Roots-Rocker Hasil Adkins Makes Triumphant Return To L.A.

Lively crowd for influential, West Virginia-based singer/songwriter includes Cramps' Poison Ivy, Lux Interior.

LOS ANGELES -- You don't have to be young to rock. Influential roots-rocker Hasil Adkins, 62, proved that again and again Monday night at his packed Spaceland show.

And you don't have to be old to appreciate a veteran rock 'n' roller. His

fans made that abundantly clear during Adkins' performance.

"He's a legend. He outlived Elvis [Presley] for a reason," 27-year-old Jeffrey Cairns of Echo Park said slowly and deliberately. "He's much more in touch. He's

still rocking."

His long-anticipated performance Saturday at another venue had been cut

short during the fourth song -- "Great Balls Of Fire" -- when the high-hat

broke. But after a 42-year absence from the City of Angels, the native

West Virginian singer/songwriter was met with hard-drinking enthusiasm

Monday night at Spaceland.

The night, which started late, stretched until the California legal limit --

2 a.m. It was another stop on the "Eye-Scratchers and Ball-Kickers West

Coast Tour." And it was more than that.

The Fat Possum label had loaded part of its roster onto a bus for this

series of dates featuring straight-up bluesmen Elmo Williams, Robert Cage

and T-Model Ford.

But Adkins appeared to be the big lure for most in the crowd at Spaceland.

His troubled life -- as captured on tape in a cult-favorite documentary,

"The Wild World of Hasil 'Haze' Adkins: One-Man Band and Inventor of the

Hunch" -- has included chaotic relationships with the opposite sex and,

seemingly, years of extreme vodka consumption. Through it all, he's written

songs that stomp through the territory that lies between blues and

rockabilly, inspiring a bevy of ne'er-do-well musicians such as punkabilly

luminaries the Cramps and the Reverend Horton Heat.

Wearing an oversized pair of sunglasses and a fur hat all night, Adkins cut

quite a figure onstage.

"I had a hat like that when I was six," said Lemmy Kilmister, founder of

Motörhead, the band that arguably originated speed-metal. Kilmister was

working Spaceland's pool table and trouncing all takers. "It's a Davy

Crockett hat."

But fashion was far from Adkins mind. He had come to rock. He perched

behind his drum kit, playing guitar and his drum pedals at the same time as

he sang. The stripped-down rockabilly-blues mix drew people up toward the

stage. The club heated up.

Adkins performed "Ugly Woman" and "Gone Gone Gone," from his new release on Fat Possum Records, What The Hell Was I Thinking?, and ran through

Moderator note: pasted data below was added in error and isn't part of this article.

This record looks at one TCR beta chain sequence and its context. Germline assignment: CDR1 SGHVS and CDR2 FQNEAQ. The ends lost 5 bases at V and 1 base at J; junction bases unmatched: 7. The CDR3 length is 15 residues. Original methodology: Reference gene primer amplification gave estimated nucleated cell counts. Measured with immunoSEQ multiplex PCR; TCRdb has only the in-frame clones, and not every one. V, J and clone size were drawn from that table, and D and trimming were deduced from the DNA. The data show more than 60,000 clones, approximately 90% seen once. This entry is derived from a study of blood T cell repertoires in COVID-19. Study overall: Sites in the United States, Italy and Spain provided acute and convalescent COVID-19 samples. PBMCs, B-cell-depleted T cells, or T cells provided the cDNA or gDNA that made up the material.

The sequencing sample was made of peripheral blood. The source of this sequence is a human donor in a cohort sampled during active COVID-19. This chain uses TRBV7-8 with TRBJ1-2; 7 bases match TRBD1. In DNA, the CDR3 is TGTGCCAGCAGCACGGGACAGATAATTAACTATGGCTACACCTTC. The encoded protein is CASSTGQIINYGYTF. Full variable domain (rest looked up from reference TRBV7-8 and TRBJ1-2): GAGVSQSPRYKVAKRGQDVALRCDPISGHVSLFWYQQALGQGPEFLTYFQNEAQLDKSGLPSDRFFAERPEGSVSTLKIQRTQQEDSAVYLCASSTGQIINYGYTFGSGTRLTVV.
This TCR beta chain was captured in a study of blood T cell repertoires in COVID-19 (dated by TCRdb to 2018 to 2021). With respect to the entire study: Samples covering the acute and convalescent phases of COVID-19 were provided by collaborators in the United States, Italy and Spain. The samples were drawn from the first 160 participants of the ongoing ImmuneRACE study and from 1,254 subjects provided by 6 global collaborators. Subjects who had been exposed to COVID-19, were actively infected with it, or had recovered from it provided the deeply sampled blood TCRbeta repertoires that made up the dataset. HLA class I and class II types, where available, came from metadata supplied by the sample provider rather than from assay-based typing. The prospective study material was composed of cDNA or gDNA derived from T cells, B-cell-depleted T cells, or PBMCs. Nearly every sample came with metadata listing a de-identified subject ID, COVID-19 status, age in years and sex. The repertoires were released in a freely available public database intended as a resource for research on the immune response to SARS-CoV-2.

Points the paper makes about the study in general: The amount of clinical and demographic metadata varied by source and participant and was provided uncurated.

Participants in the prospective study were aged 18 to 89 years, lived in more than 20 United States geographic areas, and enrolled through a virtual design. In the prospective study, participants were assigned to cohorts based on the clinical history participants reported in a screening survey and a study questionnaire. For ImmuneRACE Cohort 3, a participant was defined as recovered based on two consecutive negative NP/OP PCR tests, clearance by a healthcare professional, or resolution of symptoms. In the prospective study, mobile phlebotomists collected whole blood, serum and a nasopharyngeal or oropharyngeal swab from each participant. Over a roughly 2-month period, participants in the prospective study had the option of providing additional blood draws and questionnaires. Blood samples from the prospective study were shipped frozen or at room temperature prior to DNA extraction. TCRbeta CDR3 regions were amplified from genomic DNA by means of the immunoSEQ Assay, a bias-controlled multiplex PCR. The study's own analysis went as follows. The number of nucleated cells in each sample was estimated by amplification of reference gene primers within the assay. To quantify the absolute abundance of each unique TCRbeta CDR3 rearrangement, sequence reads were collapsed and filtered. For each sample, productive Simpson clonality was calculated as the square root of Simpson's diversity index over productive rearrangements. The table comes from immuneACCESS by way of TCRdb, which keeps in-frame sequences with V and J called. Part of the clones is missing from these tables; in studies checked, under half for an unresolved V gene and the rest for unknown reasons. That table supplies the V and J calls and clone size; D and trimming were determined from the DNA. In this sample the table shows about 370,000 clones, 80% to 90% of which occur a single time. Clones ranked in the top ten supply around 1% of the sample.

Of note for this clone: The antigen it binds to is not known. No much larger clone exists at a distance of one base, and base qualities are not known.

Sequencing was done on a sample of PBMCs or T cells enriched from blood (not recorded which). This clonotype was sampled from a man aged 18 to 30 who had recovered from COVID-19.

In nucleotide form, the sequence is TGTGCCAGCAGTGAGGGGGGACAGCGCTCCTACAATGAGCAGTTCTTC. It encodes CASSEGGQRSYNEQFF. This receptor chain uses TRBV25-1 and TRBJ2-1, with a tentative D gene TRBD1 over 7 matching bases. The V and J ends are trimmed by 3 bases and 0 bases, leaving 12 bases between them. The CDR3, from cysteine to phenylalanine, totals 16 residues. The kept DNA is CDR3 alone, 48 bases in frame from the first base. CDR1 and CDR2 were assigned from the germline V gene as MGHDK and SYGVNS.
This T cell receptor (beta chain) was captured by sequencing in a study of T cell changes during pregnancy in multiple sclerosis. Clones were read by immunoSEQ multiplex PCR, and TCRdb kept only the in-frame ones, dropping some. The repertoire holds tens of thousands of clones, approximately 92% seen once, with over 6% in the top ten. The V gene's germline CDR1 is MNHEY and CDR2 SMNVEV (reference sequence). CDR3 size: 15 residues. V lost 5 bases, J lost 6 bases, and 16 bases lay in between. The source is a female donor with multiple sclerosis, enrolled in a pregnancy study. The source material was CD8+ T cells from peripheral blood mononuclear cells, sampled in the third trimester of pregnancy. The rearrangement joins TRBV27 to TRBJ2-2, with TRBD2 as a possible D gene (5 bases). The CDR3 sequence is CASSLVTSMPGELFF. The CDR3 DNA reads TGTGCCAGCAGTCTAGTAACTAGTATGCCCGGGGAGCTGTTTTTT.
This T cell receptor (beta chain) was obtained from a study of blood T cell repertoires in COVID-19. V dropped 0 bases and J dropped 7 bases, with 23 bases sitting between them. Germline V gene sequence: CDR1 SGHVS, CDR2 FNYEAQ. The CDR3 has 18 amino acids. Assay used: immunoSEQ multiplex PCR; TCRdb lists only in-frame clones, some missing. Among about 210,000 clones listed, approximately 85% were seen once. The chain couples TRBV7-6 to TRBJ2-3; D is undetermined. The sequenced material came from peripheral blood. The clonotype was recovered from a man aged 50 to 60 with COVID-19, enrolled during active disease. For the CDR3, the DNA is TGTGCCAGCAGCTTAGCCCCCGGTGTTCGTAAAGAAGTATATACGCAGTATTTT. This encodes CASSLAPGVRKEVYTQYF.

his classic, "She Said." Duck-tailed, tattooed rockabilly-fanatics pressed up

against dressed-down, collegiate rock fans and fresh-faced blues heads.

"I heard that Hasil Adkins inspired the Cramps," said Andrew Boodakian, 28,

of Dusseldorf, Germany, referring to the cover of "She Said" that appears on the

Cramps album Bad Music For Bad People.

The two core members of the Cramps -- bass player "Poison Ivy" Rorschach (born Christine Wallace) and singer Lux Interior (born Erick Purkhiser) -- were, in fact, right up front for the show. "When we did 'She Said,' we didn't know much about him," Rorschach said later, while she and Interior were en route to their car.

The twosome debated for a moment about whether they got to know his work in

1979 or in the early 1980s. Apart from the aborted set on Saturday, this

was the first time they'd ever seen him play.

"It was a thrill," Rorschach said.

"He's so cool," said a woman known only as Toast, who books Al's Bar in the

downtown warehouse district. "I tried to go see him about four years ago.

There was a whole bunch of us waiting around. Eventually, someone came and

told us he wasn't coming because his trailer had caught on fire."

She paused, trying to explain his appeal. "It's like he's traveling

forward and backward through time."

Toast's friend, Kevin Fitzgerald of the country-punk band the Geraldine

Fibbers, put it more simply. "Hasil Adkins is da bomb," he said, grinning

from under a fishing hat.

Opening act Bob Log III, who is also on Fat Possum, was in a world of his

own. He wore a silver motorcycle-helmet with a crazily rigged telephone-receiver as a microphone. While it looked weird, it sounded like old-style

blues coming through the AM speakers of a '47 coupe.

T-Model Ford, who did time for murder in the 1960s, rocked his blues set

hard, closing with "Cut You Loose." "I'm not the marrying kind!" he roared.

Fred Kiko, 27, of Silverlake interviewed Adkins and T-Model Ford on

perennially punk L.A. radio-station KXLU 88.9 earlier in the day.

Listening to the two of them tell stories, he said, "was incredible."

"[Adkins] was awesome," said Stan Fregog, 22. "He looks like an alcoholic,

twisted version of Pat Boone."